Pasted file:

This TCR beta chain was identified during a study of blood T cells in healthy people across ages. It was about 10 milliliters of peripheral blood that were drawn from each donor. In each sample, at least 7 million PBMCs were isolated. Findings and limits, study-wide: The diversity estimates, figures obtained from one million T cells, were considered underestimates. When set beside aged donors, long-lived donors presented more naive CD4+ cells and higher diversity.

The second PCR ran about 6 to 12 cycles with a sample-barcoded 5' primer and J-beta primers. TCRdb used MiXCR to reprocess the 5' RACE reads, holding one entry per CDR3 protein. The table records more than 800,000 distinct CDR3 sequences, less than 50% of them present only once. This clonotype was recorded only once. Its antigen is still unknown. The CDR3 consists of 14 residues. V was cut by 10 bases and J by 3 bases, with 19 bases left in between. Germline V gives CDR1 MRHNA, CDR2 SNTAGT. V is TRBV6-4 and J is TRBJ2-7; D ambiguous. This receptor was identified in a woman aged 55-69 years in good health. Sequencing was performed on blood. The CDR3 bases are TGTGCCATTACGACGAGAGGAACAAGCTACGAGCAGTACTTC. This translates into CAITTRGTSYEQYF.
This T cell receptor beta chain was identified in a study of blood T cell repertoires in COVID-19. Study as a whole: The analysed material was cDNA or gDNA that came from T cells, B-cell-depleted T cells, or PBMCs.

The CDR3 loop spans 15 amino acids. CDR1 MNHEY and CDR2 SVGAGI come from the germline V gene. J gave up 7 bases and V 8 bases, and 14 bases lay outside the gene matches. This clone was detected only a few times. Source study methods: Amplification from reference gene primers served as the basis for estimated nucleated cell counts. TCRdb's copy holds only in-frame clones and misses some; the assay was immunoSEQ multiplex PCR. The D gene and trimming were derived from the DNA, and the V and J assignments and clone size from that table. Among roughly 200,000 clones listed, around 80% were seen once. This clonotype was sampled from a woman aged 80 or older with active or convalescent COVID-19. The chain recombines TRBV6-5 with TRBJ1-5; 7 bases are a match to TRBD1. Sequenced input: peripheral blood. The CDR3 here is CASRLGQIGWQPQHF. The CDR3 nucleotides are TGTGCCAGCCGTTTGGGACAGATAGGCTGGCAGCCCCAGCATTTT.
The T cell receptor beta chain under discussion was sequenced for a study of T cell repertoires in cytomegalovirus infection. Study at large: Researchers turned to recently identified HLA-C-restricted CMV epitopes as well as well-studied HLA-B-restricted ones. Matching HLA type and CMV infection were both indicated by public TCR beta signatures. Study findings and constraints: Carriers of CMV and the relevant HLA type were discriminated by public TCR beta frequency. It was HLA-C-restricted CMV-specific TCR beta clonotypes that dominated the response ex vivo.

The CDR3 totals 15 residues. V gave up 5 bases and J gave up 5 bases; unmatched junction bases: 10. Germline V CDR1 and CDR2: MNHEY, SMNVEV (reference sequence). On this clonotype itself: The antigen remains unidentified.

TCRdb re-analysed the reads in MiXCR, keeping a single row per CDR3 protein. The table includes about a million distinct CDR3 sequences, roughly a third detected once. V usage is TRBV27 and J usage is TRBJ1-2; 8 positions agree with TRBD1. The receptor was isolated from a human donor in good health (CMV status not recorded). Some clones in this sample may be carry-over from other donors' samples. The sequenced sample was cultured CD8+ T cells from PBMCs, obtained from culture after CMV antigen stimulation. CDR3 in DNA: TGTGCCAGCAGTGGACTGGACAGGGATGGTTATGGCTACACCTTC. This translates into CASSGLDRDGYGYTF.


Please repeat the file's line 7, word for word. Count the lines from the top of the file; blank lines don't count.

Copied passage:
TCRdb re-analysed the reads in MiXCR, keeping a single row per CDR3 protein. The table includes about a million distinct CDR3 sequences, roughly a third detected once. V usage is TRBV27 and J usage is TRBJ1-2; 8 positions agree with TRBD1. The receptor was isolated from a human donor in good health (CMV status not recorded). Some clones in this sample may be carry-over from other donors' samples. The sequenced sample was cultured CD8+ T cells from PBMCs, obtained from culture after CMV antigen stimulation. CDR3 in DNA: TGTGCCAGCAGTGGACTGGACAGGGATGGTTATGGCTACACCTTC. This translates into CASSGLDRDGYGYTF.